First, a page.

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Teen users of Facebook, Myspace more likely to drink, use drugs

By jon-q, Aug 24, 2011 | | |
  1. jon-q
    View attachment 22109 The eternal struggle to keep young people away from bad influences has moved to a new frontier:

    A research organization said Wednesday that teens who regularly log on to Facebook and other social networks are considerably more likely to smoke, drink or use marijuana than teens who don't visit the sites.

    The National Center on Addiction and Substance Abuse at Columbia University in New York found that teens who spend time on the social networks are likely to see images of their peers drinking or using drugs — images that could help to convince them that substance abuse is a normal, acceptable activity.

    "We're not saying (social media) causes it," said Joseph Califano, the center's chairman. "But we are saying that this is a characteristic that should signal to (parents) that, well, you ought to be watching."

    The findings are in keeping with a new wave of research into how social networks might affect teen decision-making. Several studies have suggested that Facebook, Myspace and other sites have created a new form of peer pressure, exposing young people to risky behaviors they could be tempted to emulate.

    That conclusion rings true to some teens and parents.

    "The Internet puts it in your head," said Dana Cichon, 16, a junior at Bartlett High School. "You think everyone else is having more fun than you."

    But some experts warn that the research, like social media itself, is still in its infancy, and that the correlation between social networking and teen substance abuse could be disguising more relevant risk factors. Others contend that bad influences in the real world are much more potent.

    What many experts agree on, though, is the importance of parents keeping tabs on their children's Internet activities.

    "We've always had to be involved in kids' lives," Dave Gomel, of Rockford's Rosecrance addiction treatment center. "This is just a different (method)."

    The National Center on Addiction and Substance Abuse does an annual survey to track teens' attitudes on drinking, smoking and drug abuse, and this year it added questions about social media. It found that, compared to young people who avoid the sites, teens who regularly visit them are twice as likely to use marijuana, three times more likely to drink alcohol and five times more likely to use tobacco.

    The survey also found that about half of those who use social media have seen online pictures of teens getting drunk or high or passed out, Califano said. Many saw the images before age 14.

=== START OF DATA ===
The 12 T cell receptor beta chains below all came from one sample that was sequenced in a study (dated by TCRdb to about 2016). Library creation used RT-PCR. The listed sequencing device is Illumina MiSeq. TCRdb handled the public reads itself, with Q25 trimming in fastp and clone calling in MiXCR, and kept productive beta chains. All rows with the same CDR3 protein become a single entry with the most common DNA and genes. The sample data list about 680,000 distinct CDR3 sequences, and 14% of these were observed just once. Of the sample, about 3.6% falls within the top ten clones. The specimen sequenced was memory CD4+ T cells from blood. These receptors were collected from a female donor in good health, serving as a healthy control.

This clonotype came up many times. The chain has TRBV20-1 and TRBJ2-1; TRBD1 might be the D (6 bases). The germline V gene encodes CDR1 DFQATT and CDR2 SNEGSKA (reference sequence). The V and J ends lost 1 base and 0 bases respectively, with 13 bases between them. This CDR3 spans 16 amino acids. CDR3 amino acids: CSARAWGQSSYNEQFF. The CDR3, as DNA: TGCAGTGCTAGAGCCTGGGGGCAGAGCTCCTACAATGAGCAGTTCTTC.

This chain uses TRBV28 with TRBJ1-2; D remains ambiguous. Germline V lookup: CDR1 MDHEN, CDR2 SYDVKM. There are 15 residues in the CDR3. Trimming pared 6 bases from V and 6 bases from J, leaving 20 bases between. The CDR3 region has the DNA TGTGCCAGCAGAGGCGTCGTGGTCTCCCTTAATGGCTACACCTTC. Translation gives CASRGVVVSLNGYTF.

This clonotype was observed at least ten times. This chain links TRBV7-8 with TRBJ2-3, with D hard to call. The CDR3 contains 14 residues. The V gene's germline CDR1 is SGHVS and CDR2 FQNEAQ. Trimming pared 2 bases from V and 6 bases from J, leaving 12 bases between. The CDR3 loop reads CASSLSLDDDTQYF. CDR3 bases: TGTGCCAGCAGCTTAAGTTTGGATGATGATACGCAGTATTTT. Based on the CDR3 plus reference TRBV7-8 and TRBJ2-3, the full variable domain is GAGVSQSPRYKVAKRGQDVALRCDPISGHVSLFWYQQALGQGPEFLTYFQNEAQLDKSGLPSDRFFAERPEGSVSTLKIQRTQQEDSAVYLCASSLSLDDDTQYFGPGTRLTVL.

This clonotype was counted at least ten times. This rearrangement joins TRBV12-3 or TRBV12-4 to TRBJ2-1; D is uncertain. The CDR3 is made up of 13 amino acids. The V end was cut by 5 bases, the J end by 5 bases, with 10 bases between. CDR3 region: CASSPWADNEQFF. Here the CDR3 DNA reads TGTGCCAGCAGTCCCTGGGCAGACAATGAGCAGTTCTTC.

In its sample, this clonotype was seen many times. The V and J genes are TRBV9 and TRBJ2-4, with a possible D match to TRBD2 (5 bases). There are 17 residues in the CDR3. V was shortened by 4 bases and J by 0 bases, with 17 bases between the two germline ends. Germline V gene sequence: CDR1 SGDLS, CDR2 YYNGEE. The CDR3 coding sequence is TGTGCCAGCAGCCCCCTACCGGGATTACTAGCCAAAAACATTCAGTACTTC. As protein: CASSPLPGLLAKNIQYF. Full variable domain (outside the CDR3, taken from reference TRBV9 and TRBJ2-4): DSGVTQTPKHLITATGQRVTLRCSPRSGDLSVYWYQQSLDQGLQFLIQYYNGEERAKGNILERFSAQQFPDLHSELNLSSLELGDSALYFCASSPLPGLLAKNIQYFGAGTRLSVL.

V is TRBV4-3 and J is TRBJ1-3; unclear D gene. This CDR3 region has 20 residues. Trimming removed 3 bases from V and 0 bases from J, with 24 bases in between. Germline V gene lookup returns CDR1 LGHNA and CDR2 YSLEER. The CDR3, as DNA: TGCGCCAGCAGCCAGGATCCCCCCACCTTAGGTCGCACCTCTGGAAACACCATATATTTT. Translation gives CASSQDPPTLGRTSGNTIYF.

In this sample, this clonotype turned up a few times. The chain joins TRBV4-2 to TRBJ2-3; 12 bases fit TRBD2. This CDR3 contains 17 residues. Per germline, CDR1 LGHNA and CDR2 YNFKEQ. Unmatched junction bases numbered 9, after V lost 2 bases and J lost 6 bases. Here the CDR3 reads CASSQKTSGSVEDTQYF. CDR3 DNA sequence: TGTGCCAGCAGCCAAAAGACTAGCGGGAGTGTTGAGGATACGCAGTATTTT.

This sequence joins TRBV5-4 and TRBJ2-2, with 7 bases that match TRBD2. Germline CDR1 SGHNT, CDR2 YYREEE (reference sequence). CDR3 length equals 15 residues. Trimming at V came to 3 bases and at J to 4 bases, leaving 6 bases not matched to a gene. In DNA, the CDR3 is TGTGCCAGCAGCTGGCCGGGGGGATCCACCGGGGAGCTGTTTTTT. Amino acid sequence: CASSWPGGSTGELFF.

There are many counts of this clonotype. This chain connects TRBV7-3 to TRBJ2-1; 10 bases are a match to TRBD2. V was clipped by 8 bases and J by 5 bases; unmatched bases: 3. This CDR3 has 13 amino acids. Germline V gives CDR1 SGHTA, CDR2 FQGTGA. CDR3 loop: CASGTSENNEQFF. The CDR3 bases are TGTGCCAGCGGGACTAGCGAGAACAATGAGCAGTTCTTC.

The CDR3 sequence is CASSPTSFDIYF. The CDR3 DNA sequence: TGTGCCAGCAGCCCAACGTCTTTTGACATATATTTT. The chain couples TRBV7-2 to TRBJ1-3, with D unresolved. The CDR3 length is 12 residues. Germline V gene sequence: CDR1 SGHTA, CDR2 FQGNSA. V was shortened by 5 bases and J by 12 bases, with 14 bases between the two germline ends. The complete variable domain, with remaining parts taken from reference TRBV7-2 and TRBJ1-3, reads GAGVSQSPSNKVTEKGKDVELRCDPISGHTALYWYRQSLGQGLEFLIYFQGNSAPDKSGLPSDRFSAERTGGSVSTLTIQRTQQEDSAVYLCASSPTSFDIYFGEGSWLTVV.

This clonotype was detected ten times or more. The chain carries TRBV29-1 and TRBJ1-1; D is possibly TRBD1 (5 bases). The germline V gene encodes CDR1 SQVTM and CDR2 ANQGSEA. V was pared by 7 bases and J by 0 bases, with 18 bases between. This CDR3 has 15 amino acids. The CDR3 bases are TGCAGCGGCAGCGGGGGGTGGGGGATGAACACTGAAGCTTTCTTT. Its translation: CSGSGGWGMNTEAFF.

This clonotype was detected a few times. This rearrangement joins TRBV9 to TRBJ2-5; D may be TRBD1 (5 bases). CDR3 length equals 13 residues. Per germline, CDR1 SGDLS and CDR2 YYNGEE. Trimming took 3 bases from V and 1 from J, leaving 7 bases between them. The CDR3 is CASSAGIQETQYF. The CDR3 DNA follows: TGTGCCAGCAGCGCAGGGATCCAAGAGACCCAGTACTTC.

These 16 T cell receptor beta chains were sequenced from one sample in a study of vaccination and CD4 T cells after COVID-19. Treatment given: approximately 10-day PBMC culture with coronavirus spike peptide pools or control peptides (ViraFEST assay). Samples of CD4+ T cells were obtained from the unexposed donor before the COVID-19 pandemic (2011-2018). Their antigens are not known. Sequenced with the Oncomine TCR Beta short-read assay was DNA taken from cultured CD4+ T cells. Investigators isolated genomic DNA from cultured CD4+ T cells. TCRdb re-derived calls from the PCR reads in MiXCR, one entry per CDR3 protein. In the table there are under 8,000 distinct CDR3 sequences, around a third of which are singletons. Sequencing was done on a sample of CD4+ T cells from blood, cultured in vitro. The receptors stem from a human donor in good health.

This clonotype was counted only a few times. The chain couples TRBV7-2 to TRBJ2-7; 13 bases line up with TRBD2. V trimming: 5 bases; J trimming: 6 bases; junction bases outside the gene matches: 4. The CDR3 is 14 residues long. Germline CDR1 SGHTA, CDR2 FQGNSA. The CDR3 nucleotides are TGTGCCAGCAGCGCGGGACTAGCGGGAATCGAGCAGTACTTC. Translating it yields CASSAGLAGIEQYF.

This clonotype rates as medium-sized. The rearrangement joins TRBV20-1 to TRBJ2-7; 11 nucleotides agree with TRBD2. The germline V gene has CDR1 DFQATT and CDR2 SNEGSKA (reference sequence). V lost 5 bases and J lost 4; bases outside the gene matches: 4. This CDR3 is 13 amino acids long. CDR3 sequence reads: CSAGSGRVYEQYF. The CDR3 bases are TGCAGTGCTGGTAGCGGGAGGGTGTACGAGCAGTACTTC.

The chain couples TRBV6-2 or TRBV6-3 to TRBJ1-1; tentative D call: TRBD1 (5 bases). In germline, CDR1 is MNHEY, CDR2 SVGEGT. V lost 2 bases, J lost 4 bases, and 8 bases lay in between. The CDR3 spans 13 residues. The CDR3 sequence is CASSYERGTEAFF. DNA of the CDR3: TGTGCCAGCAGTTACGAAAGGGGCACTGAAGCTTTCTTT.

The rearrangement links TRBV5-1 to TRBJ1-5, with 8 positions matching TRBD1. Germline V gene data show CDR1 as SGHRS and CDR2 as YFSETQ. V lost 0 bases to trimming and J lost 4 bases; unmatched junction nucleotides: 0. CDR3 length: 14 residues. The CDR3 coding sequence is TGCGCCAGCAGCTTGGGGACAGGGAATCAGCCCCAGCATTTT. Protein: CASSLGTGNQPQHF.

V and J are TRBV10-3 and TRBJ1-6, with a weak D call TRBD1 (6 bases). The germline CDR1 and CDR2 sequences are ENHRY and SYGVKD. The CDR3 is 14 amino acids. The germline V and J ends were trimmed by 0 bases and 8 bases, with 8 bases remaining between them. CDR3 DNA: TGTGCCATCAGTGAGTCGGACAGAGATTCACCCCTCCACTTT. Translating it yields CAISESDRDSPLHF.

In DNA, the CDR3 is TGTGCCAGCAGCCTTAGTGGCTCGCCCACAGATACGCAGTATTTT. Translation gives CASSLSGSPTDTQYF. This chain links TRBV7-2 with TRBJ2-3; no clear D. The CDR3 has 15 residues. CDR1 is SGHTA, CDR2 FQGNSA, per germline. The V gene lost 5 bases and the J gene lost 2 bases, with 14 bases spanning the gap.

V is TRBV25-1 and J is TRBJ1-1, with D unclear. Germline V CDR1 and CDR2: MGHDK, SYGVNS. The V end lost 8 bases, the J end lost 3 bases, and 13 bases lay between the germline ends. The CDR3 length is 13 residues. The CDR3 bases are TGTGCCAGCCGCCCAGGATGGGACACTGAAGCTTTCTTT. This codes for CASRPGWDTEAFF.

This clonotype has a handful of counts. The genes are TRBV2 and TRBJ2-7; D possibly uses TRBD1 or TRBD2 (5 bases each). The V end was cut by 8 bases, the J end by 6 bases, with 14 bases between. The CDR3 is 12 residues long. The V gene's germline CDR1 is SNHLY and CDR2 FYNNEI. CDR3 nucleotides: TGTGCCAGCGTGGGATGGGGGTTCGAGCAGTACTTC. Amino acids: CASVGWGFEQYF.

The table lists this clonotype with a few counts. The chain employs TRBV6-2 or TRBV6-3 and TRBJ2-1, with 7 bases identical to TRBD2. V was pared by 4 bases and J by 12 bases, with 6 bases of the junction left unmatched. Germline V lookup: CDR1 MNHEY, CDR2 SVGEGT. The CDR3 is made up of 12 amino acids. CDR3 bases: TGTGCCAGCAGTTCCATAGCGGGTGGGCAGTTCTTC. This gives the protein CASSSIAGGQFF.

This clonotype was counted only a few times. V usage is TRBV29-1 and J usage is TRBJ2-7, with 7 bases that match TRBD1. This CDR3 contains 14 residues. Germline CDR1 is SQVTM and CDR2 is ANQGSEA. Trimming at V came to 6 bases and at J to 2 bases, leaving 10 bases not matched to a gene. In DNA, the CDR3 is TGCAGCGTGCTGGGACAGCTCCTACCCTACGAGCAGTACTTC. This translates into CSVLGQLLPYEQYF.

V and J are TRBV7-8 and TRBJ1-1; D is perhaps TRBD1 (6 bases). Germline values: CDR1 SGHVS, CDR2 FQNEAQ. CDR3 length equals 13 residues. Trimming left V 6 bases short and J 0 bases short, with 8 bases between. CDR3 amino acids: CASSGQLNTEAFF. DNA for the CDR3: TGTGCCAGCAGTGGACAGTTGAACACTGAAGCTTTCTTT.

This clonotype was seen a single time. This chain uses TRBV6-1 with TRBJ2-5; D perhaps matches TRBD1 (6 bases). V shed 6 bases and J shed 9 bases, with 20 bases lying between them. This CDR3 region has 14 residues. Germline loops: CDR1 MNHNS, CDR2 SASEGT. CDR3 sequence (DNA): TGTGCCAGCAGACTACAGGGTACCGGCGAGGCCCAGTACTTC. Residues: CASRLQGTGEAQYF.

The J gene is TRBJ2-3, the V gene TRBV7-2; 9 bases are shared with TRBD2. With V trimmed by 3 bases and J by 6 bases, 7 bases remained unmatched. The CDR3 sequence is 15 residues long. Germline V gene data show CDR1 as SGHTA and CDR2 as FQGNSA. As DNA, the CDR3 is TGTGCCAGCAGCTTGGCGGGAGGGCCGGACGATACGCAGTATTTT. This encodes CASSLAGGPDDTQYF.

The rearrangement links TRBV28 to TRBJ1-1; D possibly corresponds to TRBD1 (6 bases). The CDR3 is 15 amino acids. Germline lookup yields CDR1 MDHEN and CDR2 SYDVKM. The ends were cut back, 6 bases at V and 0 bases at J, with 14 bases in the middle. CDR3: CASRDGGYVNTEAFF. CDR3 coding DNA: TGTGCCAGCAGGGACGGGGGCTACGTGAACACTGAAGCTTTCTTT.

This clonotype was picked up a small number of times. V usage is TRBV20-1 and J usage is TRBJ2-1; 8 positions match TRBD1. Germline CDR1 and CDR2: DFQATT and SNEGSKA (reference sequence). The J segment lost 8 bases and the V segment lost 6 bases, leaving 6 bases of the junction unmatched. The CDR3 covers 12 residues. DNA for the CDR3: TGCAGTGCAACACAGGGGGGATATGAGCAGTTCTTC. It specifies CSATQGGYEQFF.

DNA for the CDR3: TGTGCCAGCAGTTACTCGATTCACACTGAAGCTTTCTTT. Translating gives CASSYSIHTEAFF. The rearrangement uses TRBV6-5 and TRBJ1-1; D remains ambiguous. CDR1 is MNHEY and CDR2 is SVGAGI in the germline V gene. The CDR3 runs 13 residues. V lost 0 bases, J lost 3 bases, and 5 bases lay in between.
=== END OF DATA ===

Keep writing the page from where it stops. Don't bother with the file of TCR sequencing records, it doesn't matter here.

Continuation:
"I think there's no question there's a relation there," he said.

    Other research has also suggested a link between social media and teen substance abuse. Dana Litt, a psychologist at the University of Washington in Seattle, did an experiment last year where she showed teens Facebook profiles that depicted adolescents drinking.

    "I found that even in a fairly brief exposure … individuals who saw these alcohol images said they were more willing to get drunk in the future and thought the type of person who got drunk was more favorable," she said.

    While she cautioned that more research is needed — something other than social media could turn out to be the true risk factor — she said the sites might indeed have an outsize influence on what teens think is normal.

    "Instead of simply knowing what your best friends do, you can see what your 500 Facebook friends do," she said. "I think that it might possibly change their ideas of how common behavior is."

    Michael DeGrace, 17, a senior at York High School in Elmhurst, said he regularly sees Facebook posts about drinking and partying. And it's not just images, he added: Status updates that say things like, "I can't remember what happened last night" get the message across as clearly as any photograph.

    He said that sort of content could influence teens, especially younger ones.

    "When someone constantly sees photos of parties, they sort of feel they're missing out," he said. "It sort of glorifies the whole thing. Especially if you haven't done it before, it could be a gateway to make them think it's all right."

    Faraz Akram, 18, of Elgin, opened a Facebook account at his girlfriend's insistence but rarely uses it. He, too, believes that teens on social networks could be more easily swayed to use drugs and alcohol.